Surely it is not the first time you hear about the importance of focus when composing an image. How it highlights some elements above the rest, the ability of the focus to highlight the center of interest of the compositions.
Sure you also hear the term opening, because in this blog we always try to become a daring photographer and you dare to shoot in manual mode, so you can control yourself all the variables of the shot.
And surely also that, if you have dared at some point with the semi-manual or manual modes of the camera, it sounds to you that there is a relationship between the aperture and the focus. In case you have a little forgotten, before starting, we will refresh the basics.
It sounds fatal and smells of something impossible to understand, but the truth is that the opening of the diaphragm is simply the opening through which your objective lets in the light. The bigger this hole, the more light will enter through the lens, and the closer it is, the less light will enter, just as the more you open a tap the more water comes out, and the closer you close it, the less.
That is the first concept that must be clear with the opening, when more or less light enters and the possibilities offered by playing with this knowledge. For example, in a scene where you do not have enough light, the ideal thing is to help the diaphragm to let in as much light as possible through it. This is done by opening the diaphragm (low f-values). On the contrary, if you have more light, the logical thing is that you close the diaphragm to avoid too much light through it (high f values).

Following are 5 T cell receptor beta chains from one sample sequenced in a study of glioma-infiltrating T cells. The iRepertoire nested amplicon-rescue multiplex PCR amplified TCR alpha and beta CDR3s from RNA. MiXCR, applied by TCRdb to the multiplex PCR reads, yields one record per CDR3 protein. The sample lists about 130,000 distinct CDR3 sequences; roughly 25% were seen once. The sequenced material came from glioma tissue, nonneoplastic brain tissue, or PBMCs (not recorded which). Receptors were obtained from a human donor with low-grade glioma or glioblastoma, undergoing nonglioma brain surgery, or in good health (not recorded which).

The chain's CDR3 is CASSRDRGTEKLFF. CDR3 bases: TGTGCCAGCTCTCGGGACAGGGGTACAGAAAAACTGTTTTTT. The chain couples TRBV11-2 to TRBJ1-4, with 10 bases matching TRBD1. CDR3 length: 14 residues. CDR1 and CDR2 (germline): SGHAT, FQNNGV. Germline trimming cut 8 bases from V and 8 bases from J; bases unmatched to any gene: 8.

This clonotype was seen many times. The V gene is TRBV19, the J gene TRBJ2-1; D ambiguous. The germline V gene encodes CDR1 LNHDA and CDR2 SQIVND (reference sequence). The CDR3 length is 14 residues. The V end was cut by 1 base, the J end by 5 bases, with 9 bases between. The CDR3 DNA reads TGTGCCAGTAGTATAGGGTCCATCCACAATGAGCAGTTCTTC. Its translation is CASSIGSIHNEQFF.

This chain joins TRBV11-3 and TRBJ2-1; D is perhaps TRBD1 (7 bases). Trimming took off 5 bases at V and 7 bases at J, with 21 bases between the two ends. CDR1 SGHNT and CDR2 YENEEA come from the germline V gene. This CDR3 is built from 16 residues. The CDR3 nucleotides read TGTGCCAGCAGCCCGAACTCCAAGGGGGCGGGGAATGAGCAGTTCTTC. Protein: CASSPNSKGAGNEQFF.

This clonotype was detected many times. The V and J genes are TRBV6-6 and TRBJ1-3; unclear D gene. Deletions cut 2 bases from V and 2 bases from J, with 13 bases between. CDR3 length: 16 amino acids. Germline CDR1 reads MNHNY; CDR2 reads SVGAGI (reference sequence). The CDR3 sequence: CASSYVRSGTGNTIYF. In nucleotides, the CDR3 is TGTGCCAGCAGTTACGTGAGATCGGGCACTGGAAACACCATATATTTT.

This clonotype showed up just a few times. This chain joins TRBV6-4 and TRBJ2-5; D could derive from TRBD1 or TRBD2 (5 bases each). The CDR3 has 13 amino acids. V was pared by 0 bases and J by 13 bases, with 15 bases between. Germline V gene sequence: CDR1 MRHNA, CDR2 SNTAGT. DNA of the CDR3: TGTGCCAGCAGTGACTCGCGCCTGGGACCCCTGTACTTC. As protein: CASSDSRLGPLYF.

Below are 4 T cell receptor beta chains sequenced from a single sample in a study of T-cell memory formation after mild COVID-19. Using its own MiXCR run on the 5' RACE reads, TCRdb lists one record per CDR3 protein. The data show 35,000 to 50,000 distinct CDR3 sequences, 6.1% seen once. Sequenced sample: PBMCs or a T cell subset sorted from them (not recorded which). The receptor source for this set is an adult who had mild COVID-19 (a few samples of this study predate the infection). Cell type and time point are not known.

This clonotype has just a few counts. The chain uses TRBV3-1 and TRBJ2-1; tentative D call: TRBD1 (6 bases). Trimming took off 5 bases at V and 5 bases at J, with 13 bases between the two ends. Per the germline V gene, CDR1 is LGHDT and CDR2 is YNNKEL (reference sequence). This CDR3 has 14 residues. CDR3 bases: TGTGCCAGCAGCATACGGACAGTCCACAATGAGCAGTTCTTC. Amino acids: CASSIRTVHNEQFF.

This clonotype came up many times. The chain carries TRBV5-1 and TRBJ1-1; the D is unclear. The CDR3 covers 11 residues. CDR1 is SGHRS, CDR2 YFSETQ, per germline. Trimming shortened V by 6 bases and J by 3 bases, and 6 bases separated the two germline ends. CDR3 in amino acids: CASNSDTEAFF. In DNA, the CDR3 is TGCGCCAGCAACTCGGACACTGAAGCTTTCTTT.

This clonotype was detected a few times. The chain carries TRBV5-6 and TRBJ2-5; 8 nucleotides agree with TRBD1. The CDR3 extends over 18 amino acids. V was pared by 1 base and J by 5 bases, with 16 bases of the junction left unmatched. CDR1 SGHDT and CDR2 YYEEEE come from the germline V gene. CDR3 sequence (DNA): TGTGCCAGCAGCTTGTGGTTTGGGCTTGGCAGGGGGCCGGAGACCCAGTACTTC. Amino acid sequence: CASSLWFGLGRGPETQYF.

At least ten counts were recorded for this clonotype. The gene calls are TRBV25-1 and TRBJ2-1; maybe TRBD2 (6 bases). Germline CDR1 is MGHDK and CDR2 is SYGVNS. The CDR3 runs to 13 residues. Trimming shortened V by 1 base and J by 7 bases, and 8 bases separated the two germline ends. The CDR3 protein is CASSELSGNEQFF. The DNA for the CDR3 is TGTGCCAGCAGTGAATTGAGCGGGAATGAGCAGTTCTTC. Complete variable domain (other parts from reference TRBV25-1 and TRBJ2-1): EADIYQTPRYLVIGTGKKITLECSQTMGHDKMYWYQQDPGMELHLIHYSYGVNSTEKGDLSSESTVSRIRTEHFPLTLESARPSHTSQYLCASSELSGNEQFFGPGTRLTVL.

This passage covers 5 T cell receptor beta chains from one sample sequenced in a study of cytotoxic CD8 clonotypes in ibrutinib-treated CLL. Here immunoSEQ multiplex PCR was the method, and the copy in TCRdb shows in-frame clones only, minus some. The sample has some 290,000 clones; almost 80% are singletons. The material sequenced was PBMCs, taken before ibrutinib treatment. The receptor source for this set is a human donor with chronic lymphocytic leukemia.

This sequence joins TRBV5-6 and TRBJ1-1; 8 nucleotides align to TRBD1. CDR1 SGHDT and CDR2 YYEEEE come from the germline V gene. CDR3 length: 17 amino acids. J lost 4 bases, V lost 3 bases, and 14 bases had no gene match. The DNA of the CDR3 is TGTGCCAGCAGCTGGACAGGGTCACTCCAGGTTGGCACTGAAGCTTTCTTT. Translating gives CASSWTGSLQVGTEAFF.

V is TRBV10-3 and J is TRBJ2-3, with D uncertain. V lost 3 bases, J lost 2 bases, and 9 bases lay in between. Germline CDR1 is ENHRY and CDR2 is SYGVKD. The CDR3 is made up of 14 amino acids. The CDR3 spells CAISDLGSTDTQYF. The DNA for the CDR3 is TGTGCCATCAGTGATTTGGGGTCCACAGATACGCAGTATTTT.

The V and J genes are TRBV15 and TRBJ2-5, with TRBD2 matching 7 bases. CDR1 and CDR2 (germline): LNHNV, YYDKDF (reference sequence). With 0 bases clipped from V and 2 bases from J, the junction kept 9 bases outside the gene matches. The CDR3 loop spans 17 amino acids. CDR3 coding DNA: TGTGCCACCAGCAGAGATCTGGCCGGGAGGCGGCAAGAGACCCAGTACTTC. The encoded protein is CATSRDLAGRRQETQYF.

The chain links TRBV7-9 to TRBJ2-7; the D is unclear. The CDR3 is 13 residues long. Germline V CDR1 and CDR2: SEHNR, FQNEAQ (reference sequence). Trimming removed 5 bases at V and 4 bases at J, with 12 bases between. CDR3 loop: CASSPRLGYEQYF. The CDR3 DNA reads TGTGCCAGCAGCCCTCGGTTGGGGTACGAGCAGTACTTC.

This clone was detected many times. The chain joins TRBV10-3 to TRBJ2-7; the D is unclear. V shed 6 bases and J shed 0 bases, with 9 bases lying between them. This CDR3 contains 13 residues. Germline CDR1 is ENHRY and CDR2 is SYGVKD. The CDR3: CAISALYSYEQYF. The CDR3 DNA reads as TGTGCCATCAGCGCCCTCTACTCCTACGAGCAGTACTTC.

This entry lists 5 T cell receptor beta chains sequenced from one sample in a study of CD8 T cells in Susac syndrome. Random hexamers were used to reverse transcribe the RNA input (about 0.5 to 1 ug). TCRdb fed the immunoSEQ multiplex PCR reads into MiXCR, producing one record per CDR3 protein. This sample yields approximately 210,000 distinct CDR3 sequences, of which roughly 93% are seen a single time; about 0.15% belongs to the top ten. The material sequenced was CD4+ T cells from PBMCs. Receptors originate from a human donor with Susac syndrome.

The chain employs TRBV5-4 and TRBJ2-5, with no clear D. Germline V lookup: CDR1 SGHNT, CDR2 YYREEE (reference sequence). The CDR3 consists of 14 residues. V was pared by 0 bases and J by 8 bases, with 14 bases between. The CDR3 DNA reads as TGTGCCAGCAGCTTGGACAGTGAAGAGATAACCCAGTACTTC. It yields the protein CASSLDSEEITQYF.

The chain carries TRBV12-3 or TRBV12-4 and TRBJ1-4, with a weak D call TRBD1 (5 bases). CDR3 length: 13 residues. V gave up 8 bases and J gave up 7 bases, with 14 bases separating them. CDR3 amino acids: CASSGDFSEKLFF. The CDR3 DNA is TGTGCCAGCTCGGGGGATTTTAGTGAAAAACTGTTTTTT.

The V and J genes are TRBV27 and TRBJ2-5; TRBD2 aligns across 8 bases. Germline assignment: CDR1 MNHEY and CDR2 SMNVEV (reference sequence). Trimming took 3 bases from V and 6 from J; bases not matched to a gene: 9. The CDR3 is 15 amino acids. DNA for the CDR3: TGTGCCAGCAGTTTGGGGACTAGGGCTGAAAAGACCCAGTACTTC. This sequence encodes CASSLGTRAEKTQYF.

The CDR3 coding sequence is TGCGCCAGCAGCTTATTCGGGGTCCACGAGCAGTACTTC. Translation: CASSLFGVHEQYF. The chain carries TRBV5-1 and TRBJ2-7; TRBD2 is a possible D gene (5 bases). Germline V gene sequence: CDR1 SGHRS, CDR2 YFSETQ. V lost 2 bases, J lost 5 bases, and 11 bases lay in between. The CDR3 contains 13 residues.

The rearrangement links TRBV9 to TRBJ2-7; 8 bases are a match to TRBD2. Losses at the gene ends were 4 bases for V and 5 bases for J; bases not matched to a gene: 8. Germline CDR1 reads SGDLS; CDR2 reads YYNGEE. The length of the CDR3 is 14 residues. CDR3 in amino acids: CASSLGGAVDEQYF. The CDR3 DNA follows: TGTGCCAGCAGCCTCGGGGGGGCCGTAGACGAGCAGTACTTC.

But not only controls the entry of light that passes through the lens, but also controls what we know as depth of field or area focused on the image, ie, controls the focus. That is why it is important that you are clear that to control the focus you have to know how to use the opening. Once this brief review is done, let’s see another of the most important compositional decisions: Where to put the focus.
Where do I put the focus?
Because so important is the decision of how much of the area focused on the image we want, as where we want it because, as we already said at the beginning of this article, the focus is used to highlight and reinforce the centers of interest in the image. Now, it is not always easy to know what to focus on and in what quantity, let’s look at a few more or less typical situations in which a correct use of the focus will help you improve your photographs.
Surely if you follow this blog, you have already heard our insistence at the time of focusing well on the eyes of the person portrayed. In the gaze is the strength of each one of us, it is the most expressive part, the one that we instinctively look for when we analyze a portrait, in which we most stop when we look at it. That is why, unless you look for another sense, unless you want to highlight another part of the scene for a specific reason, it is best to focus your eyes. If you also play with a shallow depth of field, remember to focus the eye that is closest to your goal.
Since the artist behind the camera stands for a time in front of it, it is difficult to work with small depths of field, because in the self-portrait we lack the most important part of the photographic equipment, you. So it is best to work with half-diaphragm openings to ensure that the face will be well focused, because although it is a somewhat unusual portrait, for compositional purposes follows the same “rules” as a “normal” portrait.
You can help yourself with some tricks for focusing, dolls, marks on the floor, mirrors, etc. to help you adjust the focus of the scene. The most advisable thing is that you approach from a tripod and manually, and then you place yourself in the exact place you marked.
In landscape what we usually look for is the greater sharpness and area focused on the image. For this, we not only use small diaphragm apertures (high f values) but also what we also know as hyperfocal distance. Or what is the same; the place where we place the focus to achieve the greatest amount of sharp and focused area in the image. To calculate it depends on several factors, including the distance to which we place the focus, the focal length of our optics, and so on.